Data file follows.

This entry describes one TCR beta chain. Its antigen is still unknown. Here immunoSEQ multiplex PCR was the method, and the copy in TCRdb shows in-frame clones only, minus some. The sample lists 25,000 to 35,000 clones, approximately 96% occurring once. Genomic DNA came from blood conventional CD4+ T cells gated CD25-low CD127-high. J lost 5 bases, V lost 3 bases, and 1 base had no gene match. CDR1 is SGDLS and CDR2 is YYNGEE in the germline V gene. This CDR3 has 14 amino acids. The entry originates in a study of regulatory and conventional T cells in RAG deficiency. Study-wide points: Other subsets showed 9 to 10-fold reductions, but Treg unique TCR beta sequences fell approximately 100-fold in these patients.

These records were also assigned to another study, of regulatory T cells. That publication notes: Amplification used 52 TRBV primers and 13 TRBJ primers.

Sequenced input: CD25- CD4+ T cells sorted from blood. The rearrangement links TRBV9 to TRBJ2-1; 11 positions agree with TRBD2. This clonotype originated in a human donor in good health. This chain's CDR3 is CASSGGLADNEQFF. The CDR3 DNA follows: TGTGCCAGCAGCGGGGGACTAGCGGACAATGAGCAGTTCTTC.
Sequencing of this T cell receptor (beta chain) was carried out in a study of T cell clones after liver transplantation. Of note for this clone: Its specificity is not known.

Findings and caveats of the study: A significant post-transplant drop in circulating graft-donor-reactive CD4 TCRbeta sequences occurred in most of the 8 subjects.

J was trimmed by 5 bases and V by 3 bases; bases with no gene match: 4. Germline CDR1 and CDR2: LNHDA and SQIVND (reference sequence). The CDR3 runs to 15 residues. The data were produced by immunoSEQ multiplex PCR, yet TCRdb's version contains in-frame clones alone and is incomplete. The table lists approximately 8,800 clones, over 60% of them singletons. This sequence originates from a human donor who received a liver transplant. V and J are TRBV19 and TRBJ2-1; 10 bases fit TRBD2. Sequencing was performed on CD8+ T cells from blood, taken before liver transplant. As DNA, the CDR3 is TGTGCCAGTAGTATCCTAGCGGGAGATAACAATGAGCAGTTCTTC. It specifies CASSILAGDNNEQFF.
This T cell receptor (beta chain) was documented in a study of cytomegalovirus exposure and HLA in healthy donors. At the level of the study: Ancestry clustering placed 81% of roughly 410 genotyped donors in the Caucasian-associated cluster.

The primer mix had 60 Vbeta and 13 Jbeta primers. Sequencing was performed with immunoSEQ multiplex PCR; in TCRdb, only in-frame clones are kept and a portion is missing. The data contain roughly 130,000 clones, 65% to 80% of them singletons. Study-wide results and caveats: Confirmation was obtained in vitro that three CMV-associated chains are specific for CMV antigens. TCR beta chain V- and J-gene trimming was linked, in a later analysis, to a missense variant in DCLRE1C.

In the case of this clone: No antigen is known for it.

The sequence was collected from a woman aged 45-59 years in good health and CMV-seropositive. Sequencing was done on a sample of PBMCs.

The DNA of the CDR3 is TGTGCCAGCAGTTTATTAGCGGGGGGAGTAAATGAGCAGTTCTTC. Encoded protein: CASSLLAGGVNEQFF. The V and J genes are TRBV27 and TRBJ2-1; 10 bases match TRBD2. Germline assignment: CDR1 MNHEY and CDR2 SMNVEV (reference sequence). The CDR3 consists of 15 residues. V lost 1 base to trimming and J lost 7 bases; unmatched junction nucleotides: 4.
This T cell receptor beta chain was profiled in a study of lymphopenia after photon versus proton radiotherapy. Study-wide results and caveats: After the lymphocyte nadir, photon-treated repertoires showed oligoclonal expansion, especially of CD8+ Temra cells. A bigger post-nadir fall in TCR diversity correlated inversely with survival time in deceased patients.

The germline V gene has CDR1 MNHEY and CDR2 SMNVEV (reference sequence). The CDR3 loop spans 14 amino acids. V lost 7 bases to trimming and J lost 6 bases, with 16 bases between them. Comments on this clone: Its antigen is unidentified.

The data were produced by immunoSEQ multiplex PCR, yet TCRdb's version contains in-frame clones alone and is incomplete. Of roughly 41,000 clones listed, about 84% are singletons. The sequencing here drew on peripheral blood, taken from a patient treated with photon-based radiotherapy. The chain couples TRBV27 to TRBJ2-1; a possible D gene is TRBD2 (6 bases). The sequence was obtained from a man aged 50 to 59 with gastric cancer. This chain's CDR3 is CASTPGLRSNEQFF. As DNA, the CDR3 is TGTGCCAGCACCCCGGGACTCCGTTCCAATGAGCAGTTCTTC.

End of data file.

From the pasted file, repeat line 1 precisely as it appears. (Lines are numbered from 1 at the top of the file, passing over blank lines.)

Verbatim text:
This entry describes one TCR beta chain. Its antigen is still unknown. Here immunoSEQ multiplex PCR was the method, and the copy in TCRdb shows in-frame clones only, minus some. The sample lists 25,000 to 35,000 clones, approximately 96% occurring once. Genomic DNA came from blood conventional CD4+ T cells gated CD25-low CD127-high. J lost 5 bases, V lost 3 bases, and 1 base had no gene match. CDR1 is SGDLS and CDR2 is YYNGEE in the germline V gene. This CDR3 has 14 amino acids. The entry originates in a study of regulatory and conventional T cells in RAG deficiency. Study-wide points: Other subsets showed 9 to 10-fold reductions, but Treg unique TCR beta sequences fell approximately 100-fold in these patients.